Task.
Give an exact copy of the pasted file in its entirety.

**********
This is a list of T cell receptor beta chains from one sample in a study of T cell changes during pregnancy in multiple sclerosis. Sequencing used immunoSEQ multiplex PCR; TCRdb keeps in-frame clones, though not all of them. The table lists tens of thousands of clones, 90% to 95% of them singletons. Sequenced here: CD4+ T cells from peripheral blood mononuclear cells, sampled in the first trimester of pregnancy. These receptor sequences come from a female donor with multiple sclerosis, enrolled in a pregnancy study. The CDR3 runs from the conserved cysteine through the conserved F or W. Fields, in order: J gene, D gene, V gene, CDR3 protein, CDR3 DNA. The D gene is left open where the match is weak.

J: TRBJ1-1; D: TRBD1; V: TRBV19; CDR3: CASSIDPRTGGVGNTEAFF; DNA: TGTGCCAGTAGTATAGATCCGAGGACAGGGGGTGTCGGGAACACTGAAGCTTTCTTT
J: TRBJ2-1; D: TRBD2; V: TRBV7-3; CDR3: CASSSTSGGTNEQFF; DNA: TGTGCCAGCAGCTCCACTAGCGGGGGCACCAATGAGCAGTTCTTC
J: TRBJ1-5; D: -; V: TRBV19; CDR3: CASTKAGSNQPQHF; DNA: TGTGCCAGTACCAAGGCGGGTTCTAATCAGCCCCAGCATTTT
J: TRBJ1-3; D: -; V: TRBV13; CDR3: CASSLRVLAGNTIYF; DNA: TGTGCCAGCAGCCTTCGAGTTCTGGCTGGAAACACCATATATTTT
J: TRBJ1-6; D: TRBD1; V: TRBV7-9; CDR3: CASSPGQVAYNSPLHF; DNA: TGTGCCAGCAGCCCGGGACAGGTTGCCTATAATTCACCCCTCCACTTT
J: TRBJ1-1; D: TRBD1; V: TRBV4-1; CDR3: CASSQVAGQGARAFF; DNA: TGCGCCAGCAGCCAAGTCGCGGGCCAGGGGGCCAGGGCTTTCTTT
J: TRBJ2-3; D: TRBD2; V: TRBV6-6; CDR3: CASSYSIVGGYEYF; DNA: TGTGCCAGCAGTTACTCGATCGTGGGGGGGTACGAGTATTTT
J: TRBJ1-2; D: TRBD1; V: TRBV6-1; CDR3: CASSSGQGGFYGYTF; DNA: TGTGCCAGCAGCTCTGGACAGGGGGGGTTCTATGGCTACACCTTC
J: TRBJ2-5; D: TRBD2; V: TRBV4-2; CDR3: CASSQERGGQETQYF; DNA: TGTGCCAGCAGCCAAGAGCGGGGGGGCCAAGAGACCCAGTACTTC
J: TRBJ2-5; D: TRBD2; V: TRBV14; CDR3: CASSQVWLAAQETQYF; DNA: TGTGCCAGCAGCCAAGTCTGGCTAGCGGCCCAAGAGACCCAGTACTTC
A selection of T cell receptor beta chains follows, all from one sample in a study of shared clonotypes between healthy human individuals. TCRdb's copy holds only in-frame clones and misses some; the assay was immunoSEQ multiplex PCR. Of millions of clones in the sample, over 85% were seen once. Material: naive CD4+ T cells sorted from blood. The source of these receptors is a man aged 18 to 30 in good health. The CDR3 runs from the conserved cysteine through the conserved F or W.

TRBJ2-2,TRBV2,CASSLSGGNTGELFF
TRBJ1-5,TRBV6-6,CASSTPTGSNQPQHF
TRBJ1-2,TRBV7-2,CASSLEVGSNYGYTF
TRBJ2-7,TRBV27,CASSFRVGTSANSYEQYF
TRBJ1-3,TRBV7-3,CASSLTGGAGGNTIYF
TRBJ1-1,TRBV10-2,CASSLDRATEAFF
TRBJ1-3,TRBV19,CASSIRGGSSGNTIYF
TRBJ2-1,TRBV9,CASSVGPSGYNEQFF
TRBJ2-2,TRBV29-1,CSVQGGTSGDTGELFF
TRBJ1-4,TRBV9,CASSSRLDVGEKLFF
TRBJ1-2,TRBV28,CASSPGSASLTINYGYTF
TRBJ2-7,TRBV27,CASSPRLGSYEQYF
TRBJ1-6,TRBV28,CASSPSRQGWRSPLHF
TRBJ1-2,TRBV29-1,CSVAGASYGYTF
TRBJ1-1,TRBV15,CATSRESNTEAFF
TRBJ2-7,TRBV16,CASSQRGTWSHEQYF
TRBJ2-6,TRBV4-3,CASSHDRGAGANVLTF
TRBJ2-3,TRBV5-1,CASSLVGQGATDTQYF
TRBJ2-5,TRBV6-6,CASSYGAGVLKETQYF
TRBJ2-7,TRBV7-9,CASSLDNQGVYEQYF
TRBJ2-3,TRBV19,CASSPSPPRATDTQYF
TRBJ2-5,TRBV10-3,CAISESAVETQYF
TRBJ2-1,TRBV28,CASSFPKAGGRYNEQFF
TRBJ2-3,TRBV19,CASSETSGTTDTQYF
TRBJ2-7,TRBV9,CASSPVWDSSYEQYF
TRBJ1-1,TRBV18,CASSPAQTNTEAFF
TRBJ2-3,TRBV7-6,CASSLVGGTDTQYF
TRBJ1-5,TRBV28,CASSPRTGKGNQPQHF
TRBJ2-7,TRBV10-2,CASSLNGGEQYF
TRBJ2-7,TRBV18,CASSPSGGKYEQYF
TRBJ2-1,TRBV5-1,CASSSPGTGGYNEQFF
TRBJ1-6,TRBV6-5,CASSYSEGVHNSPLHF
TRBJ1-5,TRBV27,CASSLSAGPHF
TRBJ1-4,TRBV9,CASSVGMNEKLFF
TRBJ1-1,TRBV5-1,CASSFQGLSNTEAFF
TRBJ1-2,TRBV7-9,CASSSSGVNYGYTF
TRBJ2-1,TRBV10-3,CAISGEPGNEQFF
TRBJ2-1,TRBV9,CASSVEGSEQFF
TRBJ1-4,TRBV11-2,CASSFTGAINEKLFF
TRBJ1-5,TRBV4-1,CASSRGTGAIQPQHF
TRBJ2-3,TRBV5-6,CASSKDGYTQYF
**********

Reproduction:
This is a list of T cell receptor beta chains from one sample in a study of T cell changes during pregnancy in multiple sclerosis. Sequencing used immunoSEQ multiplex PCR; TCRdb keeps in-frame clones, though not all of them. The table lists tens of thousands of clones, 90% to 95% of them singletons. Sequenced here: CD4+ T cells from peripheral blood mononuclear cells, sampled in the first trimester of pregnancy. These receptor sequences come from a female donor with multiple sclerosis, enrolled in a pregnancy study. The CDR3 runs from the conserved cysteine through the conserved F or W. Fields, in order: J gene, D gene, V gene, CDR3 protein, CDR3 DNA. The D gene is left open where the match is weak.

J: TRBJ1-1; D: TRBD1; V: TRBV19; CDR3: CASSIDPRTGGVGNTEAFF; DNA: TGTGCCAGTAGTATAGATCCGAGGACAGGGGGTGTCGGGAACACTGAAGCTTTCTTT
J: TRBJ2-1; D: TRBD2; V: TRBV7-3; CDR3: CASSSTSGGTNEQFF; DNA: TGTGCCAGCAGCTCCACTAGCGGGGGCACCAATGAGCAGTTCTTC
J: TRBJ1-5; D: -; V: TRBV19; CDR3: CASTKAGSNQPQHF; DNA: TGTGCCAGTACCAAGGCGGGTTCTAATCAGCCCCAGCATTTT
J: TRBJ1-3; D: -; V: TRBV13; CDR3: CASSLRVLAGNTIYF; DNA: TGTGCCAGCAGCCTTCGAGTTCTGGCTGGAAACACCATATATTTT
J: TRBJ1-6; D: TRBD1; V: TRBV7-9; CDR3: CASSPGQVAYNSPLHF; DNA: TGTGCCAGCAGCCCGGGACAGGTTGCCTATAATTCACCCCTCCACTTT
J: TRBJ1-1; D: TRBD1; V: TRBV4-1; CDR3: CASSQVAGQGARAFF; DNA: TGCGCCAGCAGCCAAGTCGCGGGCCAGGGGGCCAGGGCTTTCTTT
J: TRBJ2-3; D: TRBD2; V: TRBV6-6; CDR3: CASSYSIVGGYEYF; DNA: TGTGCCAGCAGTTACTCGATCGTGGGGGGGTACGAGTATTTT
J: TRBJ1-2; D: TRBD1; V: TRBV6-1; CDR3: CASSSGQGGFYGYTF; DNA: TGTGCCAGCAGCTCTGGACAGGGGGGGTTCTATGGCTACACCTTC
J: TRBJ2-5; D: TRBD2; V: TRBV4-2; CDR3: CASSQERGGQETQYF; DNA: TGTGCCAGCAGCCAAGAGCGGGGGGGCCAAGAGACCCAGTACTTC
J: TRBJ2-5; D: TRBD2; V: TRBV14; CDR3: CASSQVWLAAQETQYF; DNA: TGTGCCAGCAGCCAAGTCTGGCTAGCGGCCCAAGAGACCCAGTACTTC
A selection of T cell receptor beta chains follows, all from one sample in a study of shared clonotypes between healthy human individuals. TCRdb's copy holds only in-frame clones and misses some; the assay was immunoSEQ multiplex PCR. Of millions of clones in the sample, over 85% were seen once. Material: naive CD4+ T cells sorted from blood. The source of these receptors is a man aged 18 to 30 in good health. The CDR3 runs from the conserved cysteine through the conserved F or W.

TRBJ2-2,TRBV2,CASSLSGGNTGELFF
TRBJ1-5,TRBV6-6,CASSTPTGSNQPQHF
TRBJ1-2,TRBV7-2,CASSLEVGSNYGYTF
TRBJ2-7,TRBV27,CASSFRVGTSANSYEQYF
TRBJ1-3,TRBV7-3,CASSLTGGAGGNTIYF
TRBJ1-1,TRBV10-2,CASSLDRATEAFF
TRBJ1-3,TRBV19,CASSIRGGSSGNTIYF
TRBJ2-1,TRBV9,CASSVGPSGYNEQFF
TRBJ2-2,TRBV29-1,CSVQGGTSGDTGELFF
TRBJ1-4,TRBV9,CASSSRLDVGEKLFF
TRBJ1-2,TRBV28,CASSPGSASLTINYGYTF
TRBJ2-7,TRBV27,CASSPRLGSYEQYF
TRBJ1-6,TRBV28,CASSPSRQGWRSPLHF
TRBJ1-2,TRBV29-1,CSVAGASYGYTF
TRBJ1-1,TRBV15,CATSRESNTEAFF
TRBJ2-7,TRBV16,CASSQRGTWSHEQYF
TRBJ2-6,TRBV4-3,CASSHDRGAGANVLTF
TRBJ2-3,TRBV5-1,CASSLVGQGATDTQYF
TRBJ2-5,TRBV6-6,CASSYGAGVLKETQYF
TRBJ2-7,TRBV7-9,CASSLDNQGVYEQYF
TRBJ2-3,TRBV19,CASSPSPPRATDTQYF
TRBJ2-5,TRBV10-3,CAISESAVETQYF
TRBJ2-1,TRBV28,CASSFPKAGGRYNEQFF
TRBJ2-3,TRBV19,CASSETSGTTDTQYF
TRBJ2-7,TRBV9,CASSPVWDSSYEQYF
TRBJ1-1,TRBV18,CASSPAQTNTEAFF
TRBJ2-3,TRBV7-6,CASSLVGGTDTQYF
TRBJ1-5,TRBV28,CASSPRTGKGNQPQHF
TRBJ2-7,TRBV10-2,CASSLNGGEQYF
TRBJ2-7,TRBV18,CASSPSGGKYEQYF
TRBJ2-1,TRBV5-1,CASSSPGTGGYNEQFF
TRBJ1-6,TRBV6-5,CASSYSEGVHNSPLHF
TRBJ1-5,TRBV27,CASSLSAGPHF
TRBJ1-4,TRBV9,CASSVGMNEKLFF
TRBJ1-1,TRBV5-1,CASSFQGLSNTEAFF
TRBJ1-2,TRBV7-9,CASSSSGVNYGYTF
TRBJ2-1,TRBV10-3,CAISGEPGNEQFF
TRBJ2-1,TRBV9,CASSVEGSEQFF
TRBJ1-4,TRBV11-2,CASSFTGAINEKLFF
TRBJ1-5,TRBV4-1,CASSRGTGAIQPQHF
TRBJ2-3,TRBV5-6,CASSKDGYTQYF